His mother, 52-year-old Denise Lindenmeier, said when her son’s original release date came up, her daughter was still a minor, which took her home out of the running as a host site. But after her daughter turned 18, state rules about internet access in the home pushed her to make an impossible decision.
“They said he couldn’t come because of the internet,” Denise Lindenmeier said. “But my daughter was in school, and she had to have the internet. I basically had to choose between my two kids.”
Other families have struggled and poured money into trying to get relatives out of dead time.
Alfred Aukema, 43, pleaded guilty in 2013 to statutory rape for having sex with a 15-year-old when he was 37. He said his family has gone to great lengths to get him out of prison. They removed photos of children and outfitted their homes with landlines, which the state says is necessary for the GPS tracker Aukema will be required to wear upon release.
As of November, Aukema was still in dead time.
Aukema said the restrictions put a financial and emotional toll on poor families.
“If you don’t have money or family members that are willing to give up their lives and change their whole routine, you’re stuck in prison,” Aukema said. “You will be trapped in the system.”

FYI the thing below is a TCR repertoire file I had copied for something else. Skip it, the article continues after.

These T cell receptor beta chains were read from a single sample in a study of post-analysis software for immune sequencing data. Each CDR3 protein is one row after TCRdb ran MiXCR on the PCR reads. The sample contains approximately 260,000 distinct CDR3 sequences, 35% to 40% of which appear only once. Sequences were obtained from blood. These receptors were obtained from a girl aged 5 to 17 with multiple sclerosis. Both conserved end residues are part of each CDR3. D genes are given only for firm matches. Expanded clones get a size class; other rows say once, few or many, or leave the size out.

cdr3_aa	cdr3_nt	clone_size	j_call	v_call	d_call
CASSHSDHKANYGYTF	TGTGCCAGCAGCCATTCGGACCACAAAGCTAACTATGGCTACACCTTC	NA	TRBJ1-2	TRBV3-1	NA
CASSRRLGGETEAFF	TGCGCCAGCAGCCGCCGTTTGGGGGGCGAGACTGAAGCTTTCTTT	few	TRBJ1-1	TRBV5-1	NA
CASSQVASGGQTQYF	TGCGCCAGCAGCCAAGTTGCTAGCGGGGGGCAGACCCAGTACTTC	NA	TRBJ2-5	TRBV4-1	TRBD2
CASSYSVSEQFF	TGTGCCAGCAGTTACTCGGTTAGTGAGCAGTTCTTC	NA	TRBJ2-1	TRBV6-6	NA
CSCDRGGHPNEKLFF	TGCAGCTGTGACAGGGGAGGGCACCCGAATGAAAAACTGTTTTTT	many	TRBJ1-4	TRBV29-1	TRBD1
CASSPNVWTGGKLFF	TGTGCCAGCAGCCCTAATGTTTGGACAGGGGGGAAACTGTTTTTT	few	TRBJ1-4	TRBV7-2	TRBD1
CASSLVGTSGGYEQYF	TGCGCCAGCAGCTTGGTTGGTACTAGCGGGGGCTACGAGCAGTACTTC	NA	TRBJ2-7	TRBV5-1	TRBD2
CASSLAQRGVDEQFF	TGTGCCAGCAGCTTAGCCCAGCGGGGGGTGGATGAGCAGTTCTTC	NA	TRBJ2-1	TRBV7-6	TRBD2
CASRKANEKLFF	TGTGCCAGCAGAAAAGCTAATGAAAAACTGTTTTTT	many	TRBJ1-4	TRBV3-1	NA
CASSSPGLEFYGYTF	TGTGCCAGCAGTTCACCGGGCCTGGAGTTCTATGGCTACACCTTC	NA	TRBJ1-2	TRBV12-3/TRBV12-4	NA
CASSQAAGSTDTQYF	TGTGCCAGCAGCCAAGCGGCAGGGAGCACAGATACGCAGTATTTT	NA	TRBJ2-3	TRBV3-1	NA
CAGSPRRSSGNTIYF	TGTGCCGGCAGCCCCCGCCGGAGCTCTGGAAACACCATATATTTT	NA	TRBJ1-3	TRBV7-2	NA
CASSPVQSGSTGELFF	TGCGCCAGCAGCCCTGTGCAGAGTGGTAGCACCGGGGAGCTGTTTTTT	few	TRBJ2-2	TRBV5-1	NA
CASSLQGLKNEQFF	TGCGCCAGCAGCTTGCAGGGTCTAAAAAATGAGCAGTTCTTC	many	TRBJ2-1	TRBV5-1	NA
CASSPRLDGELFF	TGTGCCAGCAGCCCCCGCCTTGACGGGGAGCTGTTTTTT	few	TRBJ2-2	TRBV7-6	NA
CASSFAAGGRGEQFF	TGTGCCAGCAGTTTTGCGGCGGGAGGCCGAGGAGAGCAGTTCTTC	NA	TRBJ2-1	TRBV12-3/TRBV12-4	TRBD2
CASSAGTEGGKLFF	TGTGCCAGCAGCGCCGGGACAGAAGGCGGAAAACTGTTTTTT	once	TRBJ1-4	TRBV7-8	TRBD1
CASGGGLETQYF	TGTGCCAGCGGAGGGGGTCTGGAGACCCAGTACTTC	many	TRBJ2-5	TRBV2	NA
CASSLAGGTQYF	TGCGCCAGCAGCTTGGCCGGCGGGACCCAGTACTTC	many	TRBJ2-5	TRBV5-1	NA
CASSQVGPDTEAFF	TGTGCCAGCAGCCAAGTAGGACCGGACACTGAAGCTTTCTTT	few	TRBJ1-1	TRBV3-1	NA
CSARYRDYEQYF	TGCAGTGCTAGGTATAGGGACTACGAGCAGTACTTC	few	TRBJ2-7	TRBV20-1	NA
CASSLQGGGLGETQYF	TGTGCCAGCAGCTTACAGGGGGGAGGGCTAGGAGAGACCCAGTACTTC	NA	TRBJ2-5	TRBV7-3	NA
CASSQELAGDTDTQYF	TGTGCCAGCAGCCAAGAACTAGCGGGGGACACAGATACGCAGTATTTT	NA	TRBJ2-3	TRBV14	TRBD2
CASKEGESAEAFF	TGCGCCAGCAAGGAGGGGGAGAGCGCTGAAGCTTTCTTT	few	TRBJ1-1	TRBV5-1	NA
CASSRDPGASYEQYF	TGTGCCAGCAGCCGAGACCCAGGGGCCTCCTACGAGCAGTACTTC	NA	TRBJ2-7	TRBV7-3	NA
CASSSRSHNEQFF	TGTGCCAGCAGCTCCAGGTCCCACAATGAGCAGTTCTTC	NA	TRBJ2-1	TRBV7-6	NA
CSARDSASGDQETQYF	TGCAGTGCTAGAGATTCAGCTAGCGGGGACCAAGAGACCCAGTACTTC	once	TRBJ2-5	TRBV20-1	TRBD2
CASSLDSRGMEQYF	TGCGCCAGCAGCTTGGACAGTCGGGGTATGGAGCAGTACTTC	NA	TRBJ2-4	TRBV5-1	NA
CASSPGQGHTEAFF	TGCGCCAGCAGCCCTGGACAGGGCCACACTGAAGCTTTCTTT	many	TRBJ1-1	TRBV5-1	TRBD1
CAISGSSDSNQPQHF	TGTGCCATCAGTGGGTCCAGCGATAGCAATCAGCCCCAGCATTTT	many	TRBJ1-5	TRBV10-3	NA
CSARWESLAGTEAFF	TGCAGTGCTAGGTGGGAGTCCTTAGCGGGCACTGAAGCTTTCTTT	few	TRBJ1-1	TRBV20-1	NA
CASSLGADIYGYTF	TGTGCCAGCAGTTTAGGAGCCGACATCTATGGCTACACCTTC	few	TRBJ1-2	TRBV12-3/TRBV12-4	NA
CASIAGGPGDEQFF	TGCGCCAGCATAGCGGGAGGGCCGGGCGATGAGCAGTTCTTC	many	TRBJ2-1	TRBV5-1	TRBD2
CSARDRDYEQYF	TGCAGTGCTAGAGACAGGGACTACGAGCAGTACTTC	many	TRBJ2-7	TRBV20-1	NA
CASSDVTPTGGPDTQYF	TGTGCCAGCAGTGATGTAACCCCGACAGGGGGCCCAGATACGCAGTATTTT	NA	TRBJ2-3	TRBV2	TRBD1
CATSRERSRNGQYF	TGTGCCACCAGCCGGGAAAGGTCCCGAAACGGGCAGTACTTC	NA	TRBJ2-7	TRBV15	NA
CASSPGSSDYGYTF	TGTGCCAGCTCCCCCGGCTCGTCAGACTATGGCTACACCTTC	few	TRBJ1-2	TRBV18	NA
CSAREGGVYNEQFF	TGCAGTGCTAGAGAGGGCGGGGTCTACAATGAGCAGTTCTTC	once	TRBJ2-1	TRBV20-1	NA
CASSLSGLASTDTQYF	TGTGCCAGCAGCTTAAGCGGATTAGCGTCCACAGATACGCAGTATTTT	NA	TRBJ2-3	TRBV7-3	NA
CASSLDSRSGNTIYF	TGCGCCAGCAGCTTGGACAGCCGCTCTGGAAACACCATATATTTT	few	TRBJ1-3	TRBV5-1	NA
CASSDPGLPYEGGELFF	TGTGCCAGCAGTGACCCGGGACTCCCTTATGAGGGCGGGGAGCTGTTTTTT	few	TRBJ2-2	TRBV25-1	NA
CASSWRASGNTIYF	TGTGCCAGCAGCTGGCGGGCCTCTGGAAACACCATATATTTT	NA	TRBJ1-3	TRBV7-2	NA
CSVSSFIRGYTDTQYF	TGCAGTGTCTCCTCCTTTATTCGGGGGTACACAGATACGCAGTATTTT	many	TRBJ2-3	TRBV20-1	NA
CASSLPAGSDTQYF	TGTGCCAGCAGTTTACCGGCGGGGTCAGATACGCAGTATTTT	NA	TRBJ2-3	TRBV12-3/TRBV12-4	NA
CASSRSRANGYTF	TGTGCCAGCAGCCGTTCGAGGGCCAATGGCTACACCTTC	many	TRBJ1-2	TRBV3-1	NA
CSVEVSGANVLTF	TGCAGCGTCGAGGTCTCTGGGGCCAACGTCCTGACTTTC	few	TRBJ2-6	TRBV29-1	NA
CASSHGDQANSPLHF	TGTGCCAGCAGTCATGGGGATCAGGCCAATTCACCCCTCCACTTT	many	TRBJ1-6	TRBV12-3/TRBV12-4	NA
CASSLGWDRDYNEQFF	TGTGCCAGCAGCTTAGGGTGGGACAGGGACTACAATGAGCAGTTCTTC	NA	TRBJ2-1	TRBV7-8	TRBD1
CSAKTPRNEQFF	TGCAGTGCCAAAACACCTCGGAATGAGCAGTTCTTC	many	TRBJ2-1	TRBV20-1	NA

Denise Lindenmeier, who is unemployed and on disability, said another family close to the Lindenmeiers went so far as to purchase a house in an area that met all of the requirements set forth by the state, only to have a day care open up nearby shortly afterward.
“It’s been a never-ending nightmare for me,” Denise Lindenmeier said. “I’m to the point now where, you know, I’ve been waiting for a miracle and it’s not gonna come. And I’m really starting to ask myself, ‘Is he gonna be in there my whole life?’”
The Illinois Department of Corrections and the Illinois Attorney General’s office declined multiple requests for comment.
The suit alleges the housing restrictions create a disproportionate burden for poor families. Nekritz, the state representative who retired in September, said she saw that burden firsthand during her 15 years in office.